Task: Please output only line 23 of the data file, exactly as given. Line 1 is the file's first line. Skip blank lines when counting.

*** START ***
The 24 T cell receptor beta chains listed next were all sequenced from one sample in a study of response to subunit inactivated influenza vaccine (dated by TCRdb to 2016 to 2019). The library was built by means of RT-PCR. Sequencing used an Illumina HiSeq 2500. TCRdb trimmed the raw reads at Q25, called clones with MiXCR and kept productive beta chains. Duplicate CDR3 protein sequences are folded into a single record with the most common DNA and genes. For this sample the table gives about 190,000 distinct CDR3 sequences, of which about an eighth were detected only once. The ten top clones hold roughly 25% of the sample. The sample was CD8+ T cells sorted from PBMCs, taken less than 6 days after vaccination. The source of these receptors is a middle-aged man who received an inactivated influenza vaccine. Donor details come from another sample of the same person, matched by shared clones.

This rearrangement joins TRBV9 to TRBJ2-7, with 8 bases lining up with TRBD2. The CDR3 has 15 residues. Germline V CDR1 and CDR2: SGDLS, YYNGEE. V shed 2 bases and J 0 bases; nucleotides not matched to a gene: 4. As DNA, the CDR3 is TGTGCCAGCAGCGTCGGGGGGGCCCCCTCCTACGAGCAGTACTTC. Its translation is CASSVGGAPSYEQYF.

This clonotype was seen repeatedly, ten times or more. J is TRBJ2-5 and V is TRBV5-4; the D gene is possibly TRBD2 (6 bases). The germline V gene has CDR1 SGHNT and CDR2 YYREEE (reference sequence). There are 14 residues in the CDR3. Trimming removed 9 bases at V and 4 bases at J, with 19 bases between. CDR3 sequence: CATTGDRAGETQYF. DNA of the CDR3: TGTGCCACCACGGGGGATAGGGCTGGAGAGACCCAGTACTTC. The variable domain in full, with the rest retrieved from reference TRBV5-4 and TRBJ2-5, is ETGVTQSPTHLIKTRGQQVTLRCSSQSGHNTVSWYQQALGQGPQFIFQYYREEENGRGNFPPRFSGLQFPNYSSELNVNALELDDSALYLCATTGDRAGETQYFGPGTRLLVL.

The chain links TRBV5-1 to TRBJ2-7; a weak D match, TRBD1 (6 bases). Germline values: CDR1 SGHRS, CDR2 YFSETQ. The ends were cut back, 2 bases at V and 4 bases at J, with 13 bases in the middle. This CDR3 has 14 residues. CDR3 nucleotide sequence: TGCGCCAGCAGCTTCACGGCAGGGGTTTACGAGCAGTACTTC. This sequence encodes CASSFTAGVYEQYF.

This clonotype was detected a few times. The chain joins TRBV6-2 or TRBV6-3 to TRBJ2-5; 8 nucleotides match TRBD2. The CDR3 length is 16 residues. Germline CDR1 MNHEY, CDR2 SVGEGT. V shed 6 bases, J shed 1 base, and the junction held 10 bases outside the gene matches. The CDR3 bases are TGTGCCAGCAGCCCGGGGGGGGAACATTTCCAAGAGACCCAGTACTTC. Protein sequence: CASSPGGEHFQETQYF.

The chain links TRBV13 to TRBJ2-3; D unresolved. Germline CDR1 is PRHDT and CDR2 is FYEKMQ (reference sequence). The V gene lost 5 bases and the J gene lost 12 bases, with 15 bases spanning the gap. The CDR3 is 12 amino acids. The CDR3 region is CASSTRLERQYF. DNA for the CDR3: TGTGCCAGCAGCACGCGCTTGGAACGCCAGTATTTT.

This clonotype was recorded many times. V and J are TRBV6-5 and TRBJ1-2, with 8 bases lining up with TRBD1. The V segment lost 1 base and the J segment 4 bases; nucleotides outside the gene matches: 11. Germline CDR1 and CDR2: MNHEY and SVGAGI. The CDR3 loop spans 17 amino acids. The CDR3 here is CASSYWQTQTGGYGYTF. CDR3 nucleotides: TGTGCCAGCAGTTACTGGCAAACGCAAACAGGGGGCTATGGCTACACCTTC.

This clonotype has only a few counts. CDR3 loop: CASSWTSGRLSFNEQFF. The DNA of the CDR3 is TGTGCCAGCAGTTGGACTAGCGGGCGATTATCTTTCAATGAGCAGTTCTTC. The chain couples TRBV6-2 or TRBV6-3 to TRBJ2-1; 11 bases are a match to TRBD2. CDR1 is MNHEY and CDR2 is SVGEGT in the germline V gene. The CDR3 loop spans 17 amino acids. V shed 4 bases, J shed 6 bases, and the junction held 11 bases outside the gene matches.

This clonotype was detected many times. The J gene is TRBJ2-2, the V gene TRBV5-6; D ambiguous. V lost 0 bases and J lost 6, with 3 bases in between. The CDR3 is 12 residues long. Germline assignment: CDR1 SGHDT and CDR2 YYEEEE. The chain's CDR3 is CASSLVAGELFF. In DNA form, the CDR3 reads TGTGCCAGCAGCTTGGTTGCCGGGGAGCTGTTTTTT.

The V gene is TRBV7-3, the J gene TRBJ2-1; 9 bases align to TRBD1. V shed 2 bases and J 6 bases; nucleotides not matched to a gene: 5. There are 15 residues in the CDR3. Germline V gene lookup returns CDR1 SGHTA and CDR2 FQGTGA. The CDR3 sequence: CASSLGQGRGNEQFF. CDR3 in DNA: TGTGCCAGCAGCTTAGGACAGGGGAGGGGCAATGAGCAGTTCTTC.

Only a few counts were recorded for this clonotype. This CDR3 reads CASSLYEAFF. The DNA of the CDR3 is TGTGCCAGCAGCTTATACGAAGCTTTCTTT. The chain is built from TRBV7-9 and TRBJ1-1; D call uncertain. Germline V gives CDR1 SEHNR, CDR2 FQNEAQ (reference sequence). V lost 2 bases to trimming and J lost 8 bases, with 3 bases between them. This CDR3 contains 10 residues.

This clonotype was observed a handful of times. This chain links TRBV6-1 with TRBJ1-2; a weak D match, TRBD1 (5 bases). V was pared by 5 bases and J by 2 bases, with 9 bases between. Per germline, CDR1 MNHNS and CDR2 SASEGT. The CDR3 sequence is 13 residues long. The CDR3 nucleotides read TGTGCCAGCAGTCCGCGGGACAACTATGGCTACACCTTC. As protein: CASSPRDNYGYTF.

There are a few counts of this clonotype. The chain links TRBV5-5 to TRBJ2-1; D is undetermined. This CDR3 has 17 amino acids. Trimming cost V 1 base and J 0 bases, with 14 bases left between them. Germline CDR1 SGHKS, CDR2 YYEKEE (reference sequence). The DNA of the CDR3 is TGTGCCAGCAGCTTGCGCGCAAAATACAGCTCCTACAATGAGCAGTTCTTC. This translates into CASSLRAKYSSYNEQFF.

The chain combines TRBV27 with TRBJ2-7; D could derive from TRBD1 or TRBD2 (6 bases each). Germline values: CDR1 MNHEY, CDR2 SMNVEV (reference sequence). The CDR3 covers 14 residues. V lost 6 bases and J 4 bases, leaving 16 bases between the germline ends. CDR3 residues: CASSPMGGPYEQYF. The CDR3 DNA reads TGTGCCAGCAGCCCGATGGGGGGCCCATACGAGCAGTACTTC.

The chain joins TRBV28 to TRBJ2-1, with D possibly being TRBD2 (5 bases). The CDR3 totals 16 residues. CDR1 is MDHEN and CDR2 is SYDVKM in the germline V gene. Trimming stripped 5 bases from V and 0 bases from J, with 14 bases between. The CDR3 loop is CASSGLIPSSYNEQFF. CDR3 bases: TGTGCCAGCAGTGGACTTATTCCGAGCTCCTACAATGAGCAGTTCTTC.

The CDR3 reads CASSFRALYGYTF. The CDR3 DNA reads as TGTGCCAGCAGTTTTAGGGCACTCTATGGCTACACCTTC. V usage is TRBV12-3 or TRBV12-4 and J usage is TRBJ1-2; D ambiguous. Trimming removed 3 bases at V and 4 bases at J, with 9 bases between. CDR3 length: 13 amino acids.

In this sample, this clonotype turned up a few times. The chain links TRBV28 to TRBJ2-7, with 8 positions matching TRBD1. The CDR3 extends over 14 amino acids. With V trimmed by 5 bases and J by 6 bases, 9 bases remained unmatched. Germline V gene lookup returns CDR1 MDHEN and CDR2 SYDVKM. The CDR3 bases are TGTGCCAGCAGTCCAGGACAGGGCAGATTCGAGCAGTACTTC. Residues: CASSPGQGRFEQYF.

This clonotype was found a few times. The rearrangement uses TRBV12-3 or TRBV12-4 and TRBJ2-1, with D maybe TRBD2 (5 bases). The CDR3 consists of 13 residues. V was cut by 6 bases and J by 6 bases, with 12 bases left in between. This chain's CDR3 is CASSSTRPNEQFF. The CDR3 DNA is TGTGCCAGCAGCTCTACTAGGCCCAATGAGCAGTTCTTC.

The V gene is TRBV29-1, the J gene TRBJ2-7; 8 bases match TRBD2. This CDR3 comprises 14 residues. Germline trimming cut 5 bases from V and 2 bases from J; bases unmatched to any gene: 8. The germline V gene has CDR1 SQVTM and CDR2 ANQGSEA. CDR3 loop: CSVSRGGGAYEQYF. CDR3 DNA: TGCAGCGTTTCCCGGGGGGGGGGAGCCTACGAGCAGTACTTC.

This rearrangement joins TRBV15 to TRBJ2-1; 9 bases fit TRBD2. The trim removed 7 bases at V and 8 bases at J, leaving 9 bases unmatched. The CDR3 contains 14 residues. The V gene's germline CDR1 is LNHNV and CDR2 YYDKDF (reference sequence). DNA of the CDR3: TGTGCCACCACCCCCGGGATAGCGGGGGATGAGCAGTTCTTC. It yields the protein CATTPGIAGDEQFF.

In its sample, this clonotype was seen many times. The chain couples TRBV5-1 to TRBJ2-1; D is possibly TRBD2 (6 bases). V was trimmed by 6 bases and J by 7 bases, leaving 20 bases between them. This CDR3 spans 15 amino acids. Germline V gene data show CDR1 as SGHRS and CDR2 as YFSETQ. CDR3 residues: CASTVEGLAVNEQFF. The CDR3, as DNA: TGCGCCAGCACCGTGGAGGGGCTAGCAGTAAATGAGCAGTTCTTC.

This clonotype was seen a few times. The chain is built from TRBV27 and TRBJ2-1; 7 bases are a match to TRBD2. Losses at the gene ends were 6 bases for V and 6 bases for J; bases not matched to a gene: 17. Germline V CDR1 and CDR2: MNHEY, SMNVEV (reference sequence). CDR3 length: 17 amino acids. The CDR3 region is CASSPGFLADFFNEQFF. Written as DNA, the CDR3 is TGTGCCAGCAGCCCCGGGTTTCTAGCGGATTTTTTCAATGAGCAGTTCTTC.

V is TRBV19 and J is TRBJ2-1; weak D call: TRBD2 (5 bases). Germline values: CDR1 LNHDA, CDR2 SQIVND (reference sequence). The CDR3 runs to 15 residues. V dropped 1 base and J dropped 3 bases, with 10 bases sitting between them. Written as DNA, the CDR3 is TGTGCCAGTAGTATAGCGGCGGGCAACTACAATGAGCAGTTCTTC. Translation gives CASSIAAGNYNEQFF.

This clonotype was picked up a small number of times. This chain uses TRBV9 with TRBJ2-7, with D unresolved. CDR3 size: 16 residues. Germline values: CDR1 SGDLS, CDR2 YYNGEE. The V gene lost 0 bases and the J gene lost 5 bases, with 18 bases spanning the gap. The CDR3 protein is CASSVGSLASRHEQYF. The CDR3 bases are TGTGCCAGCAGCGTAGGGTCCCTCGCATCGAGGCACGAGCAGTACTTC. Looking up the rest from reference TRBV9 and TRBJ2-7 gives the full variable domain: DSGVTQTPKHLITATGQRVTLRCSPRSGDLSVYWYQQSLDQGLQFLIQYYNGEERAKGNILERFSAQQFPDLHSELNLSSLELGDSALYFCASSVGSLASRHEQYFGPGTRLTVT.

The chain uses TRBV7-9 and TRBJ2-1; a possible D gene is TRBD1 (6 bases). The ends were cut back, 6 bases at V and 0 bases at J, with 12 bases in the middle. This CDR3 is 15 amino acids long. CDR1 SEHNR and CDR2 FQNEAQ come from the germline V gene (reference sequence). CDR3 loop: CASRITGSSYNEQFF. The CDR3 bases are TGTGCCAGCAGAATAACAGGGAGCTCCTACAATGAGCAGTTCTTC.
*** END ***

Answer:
V is TRBV19 and J is TRBJ2-1; weak D call: TRBD2 (5 bases). Germline values: CDR1 LNHDA, CDR2 SQIVND (reference sequence). The CDR3 runs to 15 residues. V dropped 1 base and J dropped 3 bases, with 10 bases sitting between them. Written as DNA, the CDR3 is TGTGCCAGTAGTATAGCGGCGGGCAACTACAATGAGCAGTTCTTC. Translation gives CASSIAAGNYNEQFF.